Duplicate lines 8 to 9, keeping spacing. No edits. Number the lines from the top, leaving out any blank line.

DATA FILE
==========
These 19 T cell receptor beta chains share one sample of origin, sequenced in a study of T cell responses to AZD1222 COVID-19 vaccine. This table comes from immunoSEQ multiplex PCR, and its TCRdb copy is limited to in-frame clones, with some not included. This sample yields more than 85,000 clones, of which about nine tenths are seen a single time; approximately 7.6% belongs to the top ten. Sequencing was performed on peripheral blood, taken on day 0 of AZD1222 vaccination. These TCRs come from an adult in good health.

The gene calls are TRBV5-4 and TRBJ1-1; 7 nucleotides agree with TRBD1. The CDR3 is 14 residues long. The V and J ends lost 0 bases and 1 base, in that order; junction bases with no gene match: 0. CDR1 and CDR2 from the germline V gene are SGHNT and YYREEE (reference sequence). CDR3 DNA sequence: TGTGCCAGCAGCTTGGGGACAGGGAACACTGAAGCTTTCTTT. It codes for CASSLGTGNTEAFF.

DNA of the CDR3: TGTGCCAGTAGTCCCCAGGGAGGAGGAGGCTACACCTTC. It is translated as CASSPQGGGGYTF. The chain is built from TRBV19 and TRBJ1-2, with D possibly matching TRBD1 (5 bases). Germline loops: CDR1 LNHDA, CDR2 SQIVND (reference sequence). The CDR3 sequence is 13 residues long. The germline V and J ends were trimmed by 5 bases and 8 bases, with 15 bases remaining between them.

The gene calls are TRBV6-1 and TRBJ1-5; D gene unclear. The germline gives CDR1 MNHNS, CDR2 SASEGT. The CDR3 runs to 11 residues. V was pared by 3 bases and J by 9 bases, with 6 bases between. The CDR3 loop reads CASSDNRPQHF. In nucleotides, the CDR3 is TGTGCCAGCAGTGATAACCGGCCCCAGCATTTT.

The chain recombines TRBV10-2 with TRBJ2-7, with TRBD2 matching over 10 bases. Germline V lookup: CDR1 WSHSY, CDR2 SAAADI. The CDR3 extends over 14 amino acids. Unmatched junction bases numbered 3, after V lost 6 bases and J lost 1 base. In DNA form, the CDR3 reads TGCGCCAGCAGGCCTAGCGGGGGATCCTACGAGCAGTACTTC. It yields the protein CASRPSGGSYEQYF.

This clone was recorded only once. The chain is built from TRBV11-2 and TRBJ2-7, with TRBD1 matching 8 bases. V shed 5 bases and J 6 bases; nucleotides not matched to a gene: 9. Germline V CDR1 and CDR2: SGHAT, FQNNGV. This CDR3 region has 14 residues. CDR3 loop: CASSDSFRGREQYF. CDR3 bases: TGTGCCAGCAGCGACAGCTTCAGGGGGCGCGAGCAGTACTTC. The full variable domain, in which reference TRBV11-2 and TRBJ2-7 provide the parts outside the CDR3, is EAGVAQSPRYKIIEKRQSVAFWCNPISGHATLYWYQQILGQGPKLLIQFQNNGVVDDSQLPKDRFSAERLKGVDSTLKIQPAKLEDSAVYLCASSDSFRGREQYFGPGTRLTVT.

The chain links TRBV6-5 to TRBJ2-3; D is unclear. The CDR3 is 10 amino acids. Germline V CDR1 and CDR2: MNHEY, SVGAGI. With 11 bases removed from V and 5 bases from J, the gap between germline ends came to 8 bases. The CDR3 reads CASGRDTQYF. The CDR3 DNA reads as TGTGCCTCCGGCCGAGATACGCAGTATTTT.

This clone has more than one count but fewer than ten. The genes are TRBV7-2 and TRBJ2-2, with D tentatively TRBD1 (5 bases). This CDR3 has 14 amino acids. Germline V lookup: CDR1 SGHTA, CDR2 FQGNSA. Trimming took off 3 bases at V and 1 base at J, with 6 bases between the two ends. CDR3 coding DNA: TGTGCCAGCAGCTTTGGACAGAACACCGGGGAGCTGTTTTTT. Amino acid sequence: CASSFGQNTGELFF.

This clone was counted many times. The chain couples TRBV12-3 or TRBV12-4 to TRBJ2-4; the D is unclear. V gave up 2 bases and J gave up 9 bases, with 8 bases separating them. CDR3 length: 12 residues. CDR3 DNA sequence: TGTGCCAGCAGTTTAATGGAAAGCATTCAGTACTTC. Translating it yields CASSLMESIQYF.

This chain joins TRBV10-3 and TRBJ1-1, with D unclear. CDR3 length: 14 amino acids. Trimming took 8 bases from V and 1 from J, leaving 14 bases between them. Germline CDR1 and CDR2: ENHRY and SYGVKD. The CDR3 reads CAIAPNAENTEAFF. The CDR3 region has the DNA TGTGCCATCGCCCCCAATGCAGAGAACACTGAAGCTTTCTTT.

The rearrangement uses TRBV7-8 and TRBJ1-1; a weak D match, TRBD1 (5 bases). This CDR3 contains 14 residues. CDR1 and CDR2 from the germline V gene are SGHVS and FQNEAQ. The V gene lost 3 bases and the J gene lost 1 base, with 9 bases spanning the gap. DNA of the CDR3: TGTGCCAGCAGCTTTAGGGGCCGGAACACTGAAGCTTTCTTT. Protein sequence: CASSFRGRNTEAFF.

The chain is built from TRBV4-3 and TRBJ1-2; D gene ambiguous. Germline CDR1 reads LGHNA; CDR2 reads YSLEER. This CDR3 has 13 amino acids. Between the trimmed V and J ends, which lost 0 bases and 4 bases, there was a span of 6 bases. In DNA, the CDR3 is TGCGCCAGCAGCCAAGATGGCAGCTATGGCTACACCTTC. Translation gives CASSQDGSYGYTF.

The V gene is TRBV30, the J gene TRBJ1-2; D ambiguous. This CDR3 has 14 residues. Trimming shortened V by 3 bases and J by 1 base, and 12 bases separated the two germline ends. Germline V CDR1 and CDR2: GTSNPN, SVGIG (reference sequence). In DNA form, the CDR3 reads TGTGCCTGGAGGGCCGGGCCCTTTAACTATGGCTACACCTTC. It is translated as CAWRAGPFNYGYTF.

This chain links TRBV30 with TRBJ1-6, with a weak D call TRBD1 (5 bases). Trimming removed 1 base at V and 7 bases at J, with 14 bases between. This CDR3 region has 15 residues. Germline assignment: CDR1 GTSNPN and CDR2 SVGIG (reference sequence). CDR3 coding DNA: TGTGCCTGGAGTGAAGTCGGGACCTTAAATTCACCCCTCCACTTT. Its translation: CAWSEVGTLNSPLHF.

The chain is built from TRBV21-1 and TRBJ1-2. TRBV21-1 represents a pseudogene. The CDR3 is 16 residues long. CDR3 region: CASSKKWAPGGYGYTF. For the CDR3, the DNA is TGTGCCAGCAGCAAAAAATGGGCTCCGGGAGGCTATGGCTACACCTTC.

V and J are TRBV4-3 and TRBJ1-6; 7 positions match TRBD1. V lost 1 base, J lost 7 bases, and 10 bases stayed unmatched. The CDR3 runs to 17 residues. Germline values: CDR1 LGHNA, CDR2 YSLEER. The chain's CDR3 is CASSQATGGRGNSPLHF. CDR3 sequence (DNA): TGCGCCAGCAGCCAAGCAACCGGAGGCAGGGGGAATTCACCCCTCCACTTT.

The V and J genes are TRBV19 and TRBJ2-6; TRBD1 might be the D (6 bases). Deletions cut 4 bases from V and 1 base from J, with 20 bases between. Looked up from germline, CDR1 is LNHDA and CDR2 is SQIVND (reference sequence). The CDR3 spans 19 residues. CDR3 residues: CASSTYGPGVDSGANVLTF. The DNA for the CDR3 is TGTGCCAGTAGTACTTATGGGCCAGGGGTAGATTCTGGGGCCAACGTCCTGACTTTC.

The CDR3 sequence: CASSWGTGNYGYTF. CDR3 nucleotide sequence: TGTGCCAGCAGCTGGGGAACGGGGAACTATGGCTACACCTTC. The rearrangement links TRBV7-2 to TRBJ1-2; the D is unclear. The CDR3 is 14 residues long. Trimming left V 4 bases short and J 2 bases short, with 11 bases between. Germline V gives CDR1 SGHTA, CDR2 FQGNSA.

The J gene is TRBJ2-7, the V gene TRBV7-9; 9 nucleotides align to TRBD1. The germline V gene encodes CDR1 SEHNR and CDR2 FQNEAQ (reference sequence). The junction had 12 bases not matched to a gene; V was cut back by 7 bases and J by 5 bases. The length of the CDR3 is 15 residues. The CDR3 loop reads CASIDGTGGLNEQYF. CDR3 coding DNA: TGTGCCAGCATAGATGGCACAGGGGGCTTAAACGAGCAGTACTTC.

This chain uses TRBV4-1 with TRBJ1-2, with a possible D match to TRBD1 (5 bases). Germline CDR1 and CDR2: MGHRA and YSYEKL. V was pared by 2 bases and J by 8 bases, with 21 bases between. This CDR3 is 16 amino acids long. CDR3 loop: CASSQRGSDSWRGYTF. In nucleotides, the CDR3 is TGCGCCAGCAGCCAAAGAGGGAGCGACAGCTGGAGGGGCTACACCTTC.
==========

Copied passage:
This clone has more than one count but fewer than ten. The genes are TRBV7-2 and TRBJ2-2, with D tentatively TRBD1 (5 bases). This CDR3 has 14 amino acids. Germline V lookup: CDR1 SGHTA, CDR2 FQGNSA. Trimming took off 3 bases at V and 1 base at J, with 6 bases between the two ends. CDR3 coding DNA: TGTGCCAGCAGCTTTGGACAGAACACCGGGGAGCTGTTTTTT. Amino acid sequence: CASSFGQNTGELFF.

This clone was counted many times. The chain couples TRBV12-3 or TRBV12-4 to TRBJ2-4; the D is unclear. V gave up 2 bases and J gave up 9 bases, with 8 bases separating them. CDR3 length: 12 residues. CDR3 DNA sequence: TGTGCCAGCAGTTTAATGGAAAGCATTCAGTACTTC. Translating it yields CASSLMESIQYF.